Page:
Tips for mental toughness – How to cope under pressure
4. Do you think that some people are naturally optimists and others are pessimists and therefore some are more mentally resilient than others?
We are not born with optimism or pessimism. These are patterns of thinking we have learnt over time. We learn these patterns of thinking from significant others growing up – for example our parents, family, culture. They habits we’ve picked up that are neither hardwired nor unchangeable. Indeed I’ve worked with many individuals who have had real ‘breakthrough’ moments – almost enlightening moments – when they’ve realised how their current pattern of thinking has been causing them pain for so long. Once people have had this experience and then are taught practical strategies to drive a more empowering pattern of thinking, their mindset and their resilience changes for the better.
It’s important to note that resilience is the result of a number of qualities coming together – our motivational style, our beliefs, our coping style (of which the explanatory styles of optimism and pessimism reside) and our focus. Pessimism or Optimism alone will not determine your resilience. Often where people are challenged in one area, they will make up for it with strengths in their mindset in other areas. For example, you may have the pessimist who is incredibly driven, has great belief in their potential, and puts their head down and bulldozes through their work with immense amounts of resilience. We need to appreciate how each person generates their own resilience. We need to coach the fullness of people’s pattern of thinking. Accurate measurement therefore, is vital to prescribing the appropriate mindset strategies.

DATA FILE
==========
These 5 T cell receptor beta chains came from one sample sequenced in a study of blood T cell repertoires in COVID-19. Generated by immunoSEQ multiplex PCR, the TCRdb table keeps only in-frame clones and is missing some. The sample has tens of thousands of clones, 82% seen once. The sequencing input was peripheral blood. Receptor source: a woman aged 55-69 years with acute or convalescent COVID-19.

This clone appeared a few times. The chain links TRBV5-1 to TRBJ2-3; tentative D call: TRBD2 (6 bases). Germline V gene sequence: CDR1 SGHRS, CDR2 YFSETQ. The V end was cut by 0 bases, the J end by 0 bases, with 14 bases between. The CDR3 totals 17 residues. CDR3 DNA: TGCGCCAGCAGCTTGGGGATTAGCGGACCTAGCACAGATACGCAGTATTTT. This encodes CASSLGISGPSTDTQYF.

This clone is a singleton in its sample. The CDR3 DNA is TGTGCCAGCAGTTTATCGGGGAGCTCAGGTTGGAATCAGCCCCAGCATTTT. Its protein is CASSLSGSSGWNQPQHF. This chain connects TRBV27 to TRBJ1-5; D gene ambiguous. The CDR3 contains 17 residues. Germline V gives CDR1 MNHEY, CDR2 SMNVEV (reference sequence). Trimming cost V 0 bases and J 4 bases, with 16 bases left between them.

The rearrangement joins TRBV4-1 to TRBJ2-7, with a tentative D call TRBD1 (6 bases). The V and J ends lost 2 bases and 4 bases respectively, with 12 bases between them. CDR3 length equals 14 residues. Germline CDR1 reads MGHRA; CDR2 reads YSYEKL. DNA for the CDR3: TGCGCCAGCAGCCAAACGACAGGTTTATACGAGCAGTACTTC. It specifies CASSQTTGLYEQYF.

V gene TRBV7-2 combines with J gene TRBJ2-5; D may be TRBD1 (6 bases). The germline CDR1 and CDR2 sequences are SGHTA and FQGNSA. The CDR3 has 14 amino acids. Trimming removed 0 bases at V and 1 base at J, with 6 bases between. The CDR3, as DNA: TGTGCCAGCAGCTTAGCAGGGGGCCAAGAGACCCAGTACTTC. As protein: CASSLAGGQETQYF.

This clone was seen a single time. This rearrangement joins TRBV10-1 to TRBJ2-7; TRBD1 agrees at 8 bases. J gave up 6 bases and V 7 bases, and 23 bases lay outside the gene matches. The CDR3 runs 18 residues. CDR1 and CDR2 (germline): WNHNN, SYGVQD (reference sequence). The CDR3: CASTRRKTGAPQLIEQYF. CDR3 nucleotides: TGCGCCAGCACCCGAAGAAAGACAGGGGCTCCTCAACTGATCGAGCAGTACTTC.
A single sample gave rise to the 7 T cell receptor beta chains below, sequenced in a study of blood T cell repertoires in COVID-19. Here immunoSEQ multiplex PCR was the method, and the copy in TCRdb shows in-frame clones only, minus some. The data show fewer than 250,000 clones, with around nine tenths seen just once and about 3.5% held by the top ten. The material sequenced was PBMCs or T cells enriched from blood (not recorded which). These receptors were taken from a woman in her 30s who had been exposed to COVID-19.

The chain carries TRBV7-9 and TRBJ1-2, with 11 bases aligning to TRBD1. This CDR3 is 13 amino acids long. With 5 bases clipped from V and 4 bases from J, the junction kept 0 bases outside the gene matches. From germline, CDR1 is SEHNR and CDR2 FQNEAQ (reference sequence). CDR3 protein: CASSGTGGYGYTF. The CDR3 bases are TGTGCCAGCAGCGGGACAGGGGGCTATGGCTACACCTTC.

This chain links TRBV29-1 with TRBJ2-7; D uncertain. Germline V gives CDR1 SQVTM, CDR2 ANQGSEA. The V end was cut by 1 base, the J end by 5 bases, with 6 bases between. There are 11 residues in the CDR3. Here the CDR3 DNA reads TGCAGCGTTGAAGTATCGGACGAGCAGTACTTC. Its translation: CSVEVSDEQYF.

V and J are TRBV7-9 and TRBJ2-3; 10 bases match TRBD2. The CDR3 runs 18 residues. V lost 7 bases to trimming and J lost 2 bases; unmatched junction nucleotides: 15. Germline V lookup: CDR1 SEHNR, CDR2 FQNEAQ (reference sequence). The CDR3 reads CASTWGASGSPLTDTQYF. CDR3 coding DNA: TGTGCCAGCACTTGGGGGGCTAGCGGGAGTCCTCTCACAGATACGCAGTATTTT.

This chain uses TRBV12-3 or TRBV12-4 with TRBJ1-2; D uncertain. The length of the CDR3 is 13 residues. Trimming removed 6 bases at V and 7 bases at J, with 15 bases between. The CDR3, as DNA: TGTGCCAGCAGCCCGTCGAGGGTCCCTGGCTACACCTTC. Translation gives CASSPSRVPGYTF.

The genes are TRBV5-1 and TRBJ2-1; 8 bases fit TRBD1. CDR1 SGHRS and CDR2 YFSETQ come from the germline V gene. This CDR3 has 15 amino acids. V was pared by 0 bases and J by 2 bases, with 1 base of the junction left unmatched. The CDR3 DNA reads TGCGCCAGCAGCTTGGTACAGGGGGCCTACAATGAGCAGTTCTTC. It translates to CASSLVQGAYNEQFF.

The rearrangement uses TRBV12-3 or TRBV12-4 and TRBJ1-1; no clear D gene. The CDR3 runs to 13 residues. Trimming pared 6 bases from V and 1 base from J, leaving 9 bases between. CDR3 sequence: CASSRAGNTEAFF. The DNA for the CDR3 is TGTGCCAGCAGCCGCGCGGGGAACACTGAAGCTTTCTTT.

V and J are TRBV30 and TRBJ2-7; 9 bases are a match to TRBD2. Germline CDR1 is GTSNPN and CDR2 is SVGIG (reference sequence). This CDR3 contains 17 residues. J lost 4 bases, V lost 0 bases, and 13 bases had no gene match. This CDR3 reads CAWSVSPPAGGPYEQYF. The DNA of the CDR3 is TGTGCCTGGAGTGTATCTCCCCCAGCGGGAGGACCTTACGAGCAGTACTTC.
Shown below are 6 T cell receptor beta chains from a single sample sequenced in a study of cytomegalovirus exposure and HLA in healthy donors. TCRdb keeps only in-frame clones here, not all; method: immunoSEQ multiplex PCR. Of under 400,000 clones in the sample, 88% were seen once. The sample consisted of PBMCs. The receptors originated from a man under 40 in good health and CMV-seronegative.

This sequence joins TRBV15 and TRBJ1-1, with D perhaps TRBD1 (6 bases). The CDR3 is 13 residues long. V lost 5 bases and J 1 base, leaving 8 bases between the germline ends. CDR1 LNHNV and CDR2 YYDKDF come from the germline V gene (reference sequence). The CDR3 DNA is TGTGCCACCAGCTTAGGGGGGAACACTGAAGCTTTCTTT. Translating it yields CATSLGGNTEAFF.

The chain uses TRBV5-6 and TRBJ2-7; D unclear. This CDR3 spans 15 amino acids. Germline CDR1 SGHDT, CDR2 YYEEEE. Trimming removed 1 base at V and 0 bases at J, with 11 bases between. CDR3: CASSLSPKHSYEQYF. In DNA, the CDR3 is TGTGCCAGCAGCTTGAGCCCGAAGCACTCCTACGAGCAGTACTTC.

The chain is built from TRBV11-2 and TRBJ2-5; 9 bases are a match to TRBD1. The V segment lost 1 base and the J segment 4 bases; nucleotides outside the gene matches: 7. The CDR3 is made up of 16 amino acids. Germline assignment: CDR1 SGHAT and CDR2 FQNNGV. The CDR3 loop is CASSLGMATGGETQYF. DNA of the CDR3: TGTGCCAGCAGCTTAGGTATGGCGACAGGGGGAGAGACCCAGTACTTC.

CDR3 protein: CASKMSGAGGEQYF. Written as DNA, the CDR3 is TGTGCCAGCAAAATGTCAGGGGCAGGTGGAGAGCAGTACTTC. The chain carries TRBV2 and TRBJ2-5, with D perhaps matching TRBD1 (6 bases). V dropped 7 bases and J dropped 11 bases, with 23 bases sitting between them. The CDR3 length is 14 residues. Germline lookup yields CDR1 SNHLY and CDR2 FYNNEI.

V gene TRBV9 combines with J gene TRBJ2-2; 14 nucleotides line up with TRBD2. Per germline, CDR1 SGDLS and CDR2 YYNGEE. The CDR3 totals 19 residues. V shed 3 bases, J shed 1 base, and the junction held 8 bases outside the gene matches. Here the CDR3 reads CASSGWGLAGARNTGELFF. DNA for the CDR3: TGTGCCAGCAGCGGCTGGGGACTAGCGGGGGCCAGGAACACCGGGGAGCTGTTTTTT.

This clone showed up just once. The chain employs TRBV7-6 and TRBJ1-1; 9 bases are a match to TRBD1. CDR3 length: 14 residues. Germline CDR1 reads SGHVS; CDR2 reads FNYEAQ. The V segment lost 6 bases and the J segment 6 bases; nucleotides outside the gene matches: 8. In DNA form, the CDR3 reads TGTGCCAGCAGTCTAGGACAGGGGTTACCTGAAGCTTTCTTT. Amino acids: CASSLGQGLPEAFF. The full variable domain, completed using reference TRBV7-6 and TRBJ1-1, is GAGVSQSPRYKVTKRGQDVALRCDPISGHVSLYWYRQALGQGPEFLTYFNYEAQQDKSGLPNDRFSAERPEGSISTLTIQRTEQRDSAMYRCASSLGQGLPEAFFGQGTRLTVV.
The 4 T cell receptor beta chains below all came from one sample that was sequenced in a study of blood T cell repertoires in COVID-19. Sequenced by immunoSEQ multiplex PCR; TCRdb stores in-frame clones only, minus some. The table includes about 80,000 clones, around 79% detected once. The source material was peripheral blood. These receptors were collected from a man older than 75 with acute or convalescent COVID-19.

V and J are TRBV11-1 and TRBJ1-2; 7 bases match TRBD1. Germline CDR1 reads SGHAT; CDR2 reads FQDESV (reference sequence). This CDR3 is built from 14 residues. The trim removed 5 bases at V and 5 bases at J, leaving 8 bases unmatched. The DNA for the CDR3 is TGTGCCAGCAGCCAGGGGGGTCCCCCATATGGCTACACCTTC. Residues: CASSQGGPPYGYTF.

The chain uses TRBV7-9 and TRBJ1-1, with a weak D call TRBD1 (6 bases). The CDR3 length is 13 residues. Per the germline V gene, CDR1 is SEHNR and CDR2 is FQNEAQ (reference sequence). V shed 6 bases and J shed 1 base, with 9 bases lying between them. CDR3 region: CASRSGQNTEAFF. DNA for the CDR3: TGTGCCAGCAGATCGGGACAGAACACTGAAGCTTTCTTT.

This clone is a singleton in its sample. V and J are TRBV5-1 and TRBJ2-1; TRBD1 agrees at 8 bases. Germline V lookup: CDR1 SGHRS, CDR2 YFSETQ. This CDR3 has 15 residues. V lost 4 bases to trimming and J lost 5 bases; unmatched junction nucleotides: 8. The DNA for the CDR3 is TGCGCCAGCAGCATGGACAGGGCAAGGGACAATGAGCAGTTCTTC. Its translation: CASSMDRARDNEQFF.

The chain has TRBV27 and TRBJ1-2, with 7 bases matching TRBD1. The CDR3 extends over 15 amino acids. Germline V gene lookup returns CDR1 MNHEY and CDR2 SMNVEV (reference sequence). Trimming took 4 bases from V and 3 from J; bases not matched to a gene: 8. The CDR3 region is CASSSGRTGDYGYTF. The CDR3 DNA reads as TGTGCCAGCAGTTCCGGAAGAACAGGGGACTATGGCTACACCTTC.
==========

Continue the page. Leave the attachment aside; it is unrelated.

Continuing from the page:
5. What are your tips to help people cope under pressure and perform to their very best? And why?
- Focus your energy on the things you can control; Focusing on your inputs puts you in the best possible place to achieve the desired outputs
- Continue to ask yourself ‘what is possible?’ Let the curiosity of this question fuel you. Look to step it up regularly.
- Judge your success by the quality of your execution rather than the result itself.
- Purposefully step outside your comfort zone to build a bank of toughening experiences.
- Confidence comes from preparation. Use a structured approach to plan your out a thorough preparation.
- Take the time to choose your response rather than reacting to circumstances; reactions are based on emotion, responses are based on considered thought.
- Watch your language. Actively move away from the language of blaming towards ‘aiming’ clearly at what you want instead.
- Chunk it down. Break bigger tasks down into smaller bite size components. They are more manageable, less anxiety provoking, and focus us on mastery of our inputs.
- Adopt a learning mindset. Continue to be a student of your profession. Thrive on every learning experience (positive or negative).
- In the heat of the moment, thrive on the question ‘what could be good about this?’